As the United States and Europe struggle to get their economies rolling again, China is having the opposite problem: figuring out how to keep its revved-up growth engine from generating runaway inflation.
The latest sign that things were moving too fast came on Sunday, when China’s central bank ordered the biggest banks to set aside more cash reserves.
The move essentially reduces the amount of money available for loans, and is an attempt to cool down the economy. It follows the government announcement on Friday that China’s economy was growing at an annual rate of 9.7 percent, by far the strongest performance by any of the world’s biggest economies.
Because China is now the world’s second largest economy, after the United States, and because the country has been a leading source of global growth during the last two years, money problems here can reverberate from Wal-Mart to Wall Street and the world beyond.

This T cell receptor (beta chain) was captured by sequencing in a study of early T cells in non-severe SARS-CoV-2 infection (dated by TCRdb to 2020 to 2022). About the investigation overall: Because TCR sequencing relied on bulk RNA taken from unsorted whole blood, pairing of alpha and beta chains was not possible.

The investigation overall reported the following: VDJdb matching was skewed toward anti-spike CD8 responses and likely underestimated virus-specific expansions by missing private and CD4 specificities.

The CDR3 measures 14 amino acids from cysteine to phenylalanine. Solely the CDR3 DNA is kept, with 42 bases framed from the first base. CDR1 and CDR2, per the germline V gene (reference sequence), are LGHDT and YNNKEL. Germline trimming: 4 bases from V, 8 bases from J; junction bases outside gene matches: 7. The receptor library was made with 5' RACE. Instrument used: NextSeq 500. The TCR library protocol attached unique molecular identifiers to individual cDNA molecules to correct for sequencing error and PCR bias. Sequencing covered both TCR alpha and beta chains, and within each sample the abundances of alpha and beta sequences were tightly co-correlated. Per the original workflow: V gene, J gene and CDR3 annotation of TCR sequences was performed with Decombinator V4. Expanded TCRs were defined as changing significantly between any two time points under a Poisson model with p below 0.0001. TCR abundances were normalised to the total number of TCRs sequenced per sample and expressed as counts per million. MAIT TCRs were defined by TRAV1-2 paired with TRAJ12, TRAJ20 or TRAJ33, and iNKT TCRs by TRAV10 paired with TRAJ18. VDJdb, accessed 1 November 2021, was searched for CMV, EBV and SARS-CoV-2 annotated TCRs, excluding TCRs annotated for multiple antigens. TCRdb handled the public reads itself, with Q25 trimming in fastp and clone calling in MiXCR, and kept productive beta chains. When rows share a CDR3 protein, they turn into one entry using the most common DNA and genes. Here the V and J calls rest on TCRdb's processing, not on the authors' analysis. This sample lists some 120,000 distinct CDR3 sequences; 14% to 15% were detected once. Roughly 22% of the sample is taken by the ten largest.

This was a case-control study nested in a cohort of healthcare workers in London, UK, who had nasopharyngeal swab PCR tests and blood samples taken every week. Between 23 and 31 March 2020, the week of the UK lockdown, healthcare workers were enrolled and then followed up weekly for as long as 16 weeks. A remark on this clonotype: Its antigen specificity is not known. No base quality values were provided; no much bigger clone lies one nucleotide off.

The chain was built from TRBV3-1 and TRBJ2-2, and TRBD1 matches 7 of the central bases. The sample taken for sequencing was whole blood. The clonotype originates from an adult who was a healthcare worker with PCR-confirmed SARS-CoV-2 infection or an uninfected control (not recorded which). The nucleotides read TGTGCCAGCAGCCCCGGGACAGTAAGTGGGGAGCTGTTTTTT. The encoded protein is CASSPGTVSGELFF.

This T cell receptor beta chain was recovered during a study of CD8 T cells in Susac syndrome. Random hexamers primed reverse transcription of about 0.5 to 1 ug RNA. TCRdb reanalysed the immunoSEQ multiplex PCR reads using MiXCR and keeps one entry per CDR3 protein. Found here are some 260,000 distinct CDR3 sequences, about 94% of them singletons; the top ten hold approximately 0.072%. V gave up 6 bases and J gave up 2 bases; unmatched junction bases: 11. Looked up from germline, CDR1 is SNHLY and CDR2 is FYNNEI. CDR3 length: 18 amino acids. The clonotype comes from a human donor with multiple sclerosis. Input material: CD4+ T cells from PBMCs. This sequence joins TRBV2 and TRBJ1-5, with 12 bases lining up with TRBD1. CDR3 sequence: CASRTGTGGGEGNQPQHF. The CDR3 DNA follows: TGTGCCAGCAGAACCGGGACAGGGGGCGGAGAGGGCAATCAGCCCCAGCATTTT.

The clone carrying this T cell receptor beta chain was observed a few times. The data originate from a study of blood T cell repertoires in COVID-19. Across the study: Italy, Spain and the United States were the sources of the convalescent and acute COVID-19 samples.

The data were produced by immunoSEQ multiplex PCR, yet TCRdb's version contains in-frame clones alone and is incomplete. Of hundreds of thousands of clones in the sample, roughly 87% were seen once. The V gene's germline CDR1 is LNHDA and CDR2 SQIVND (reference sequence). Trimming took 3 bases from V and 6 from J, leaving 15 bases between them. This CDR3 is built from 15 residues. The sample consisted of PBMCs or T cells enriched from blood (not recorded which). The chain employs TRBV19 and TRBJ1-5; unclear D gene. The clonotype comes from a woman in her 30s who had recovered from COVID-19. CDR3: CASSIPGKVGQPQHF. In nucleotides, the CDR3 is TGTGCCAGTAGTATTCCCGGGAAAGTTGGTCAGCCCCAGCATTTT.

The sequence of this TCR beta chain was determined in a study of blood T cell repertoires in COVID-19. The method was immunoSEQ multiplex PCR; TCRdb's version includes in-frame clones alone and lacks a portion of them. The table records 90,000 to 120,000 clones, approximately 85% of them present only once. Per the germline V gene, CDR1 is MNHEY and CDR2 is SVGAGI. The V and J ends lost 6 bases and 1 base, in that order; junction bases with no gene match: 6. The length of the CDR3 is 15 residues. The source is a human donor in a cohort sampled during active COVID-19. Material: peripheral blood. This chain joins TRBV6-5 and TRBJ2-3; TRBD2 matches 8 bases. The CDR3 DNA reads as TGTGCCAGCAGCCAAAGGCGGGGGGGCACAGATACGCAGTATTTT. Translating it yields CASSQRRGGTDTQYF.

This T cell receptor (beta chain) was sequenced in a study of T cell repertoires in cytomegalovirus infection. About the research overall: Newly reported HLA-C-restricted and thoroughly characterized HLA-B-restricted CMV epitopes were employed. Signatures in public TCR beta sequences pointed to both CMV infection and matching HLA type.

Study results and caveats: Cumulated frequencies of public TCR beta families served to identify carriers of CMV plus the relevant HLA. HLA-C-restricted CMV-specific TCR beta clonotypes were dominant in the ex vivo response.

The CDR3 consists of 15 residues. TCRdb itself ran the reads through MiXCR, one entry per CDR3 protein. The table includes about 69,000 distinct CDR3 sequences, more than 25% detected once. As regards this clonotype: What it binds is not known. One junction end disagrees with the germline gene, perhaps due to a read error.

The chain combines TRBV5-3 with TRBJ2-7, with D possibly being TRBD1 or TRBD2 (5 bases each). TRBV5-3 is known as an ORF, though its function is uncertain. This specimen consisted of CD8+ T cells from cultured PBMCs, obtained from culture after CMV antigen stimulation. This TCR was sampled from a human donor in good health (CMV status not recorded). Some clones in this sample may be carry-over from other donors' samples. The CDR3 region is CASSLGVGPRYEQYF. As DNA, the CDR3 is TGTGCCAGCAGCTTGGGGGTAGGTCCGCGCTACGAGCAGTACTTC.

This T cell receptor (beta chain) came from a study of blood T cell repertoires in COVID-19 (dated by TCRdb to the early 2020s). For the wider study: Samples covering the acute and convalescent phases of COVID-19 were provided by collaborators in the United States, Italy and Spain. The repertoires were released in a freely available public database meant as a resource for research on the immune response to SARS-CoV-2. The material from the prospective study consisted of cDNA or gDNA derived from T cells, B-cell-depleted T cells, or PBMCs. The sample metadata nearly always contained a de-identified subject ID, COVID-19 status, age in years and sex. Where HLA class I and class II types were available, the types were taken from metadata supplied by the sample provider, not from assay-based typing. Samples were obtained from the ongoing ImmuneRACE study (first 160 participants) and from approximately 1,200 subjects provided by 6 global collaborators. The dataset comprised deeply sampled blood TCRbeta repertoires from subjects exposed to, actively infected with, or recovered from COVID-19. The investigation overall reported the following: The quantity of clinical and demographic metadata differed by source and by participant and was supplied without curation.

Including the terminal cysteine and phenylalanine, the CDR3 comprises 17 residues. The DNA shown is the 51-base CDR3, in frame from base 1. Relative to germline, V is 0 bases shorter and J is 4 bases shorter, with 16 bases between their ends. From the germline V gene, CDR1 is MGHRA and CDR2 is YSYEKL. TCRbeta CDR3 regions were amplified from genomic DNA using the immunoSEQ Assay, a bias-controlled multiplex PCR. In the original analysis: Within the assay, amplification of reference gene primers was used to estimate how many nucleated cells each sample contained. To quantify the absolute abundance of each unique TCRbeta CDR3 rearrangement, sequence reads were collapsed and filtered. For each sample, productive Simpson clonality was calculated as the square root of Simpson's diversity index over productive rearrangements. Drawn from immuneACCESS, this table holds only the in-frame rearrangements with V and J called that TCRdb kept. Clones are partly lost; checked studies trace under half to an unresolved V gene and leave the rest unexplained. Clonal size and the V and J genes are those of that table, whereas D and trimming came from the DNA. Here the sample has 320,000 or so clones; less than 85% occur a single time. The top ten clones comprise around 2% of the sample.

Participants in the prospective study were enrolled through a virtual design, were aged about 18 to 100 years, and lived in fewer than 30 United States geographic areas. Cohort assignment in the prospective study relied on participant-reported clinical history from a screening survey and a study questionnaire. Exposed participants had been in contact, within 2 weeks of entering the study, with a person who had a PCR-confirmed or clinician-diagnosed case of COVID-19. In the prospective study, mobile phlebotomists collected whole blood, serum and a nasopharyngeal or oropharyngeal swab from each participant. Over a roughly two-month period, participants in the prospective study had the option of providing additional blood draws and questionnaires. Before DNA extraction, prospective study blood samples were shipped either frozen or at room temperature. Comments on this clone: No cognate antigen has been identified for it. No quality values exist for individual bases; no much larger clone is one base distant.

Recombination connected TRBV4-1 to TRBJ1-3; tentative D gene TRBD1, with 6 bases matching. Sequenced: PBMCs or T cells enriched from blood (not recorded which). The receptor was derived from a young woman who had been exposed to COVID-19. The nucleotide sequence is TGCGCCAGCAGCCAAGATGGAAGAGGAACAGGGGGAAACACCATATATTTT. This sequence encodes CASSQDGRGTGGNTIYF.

High inflation endangers China’s status as the low-cost workshop for the world. And if the government’s efforts to fight inflation cause the economy to stumble, that will cloud the outlook for international businesses — whether multinationals like General Electric or copper miners in Chile — that have been counting on China for growth.
Inside China, inflation also poses a threat to social stability, a particular worry for Beijing, especially since authoritarian governments in North Africa and the Middle East have become the focus of popular uprisings.
“China’s inflation is a big concern, and actual numbers are worse than officially reported,” said Carmen M. Reinhart, an economist at the Peterson Institute for International Economics in Washington.
She says Beijing is engaged in an economic tug of war, trying to encourage sustainable growth while struggling to control inflation.
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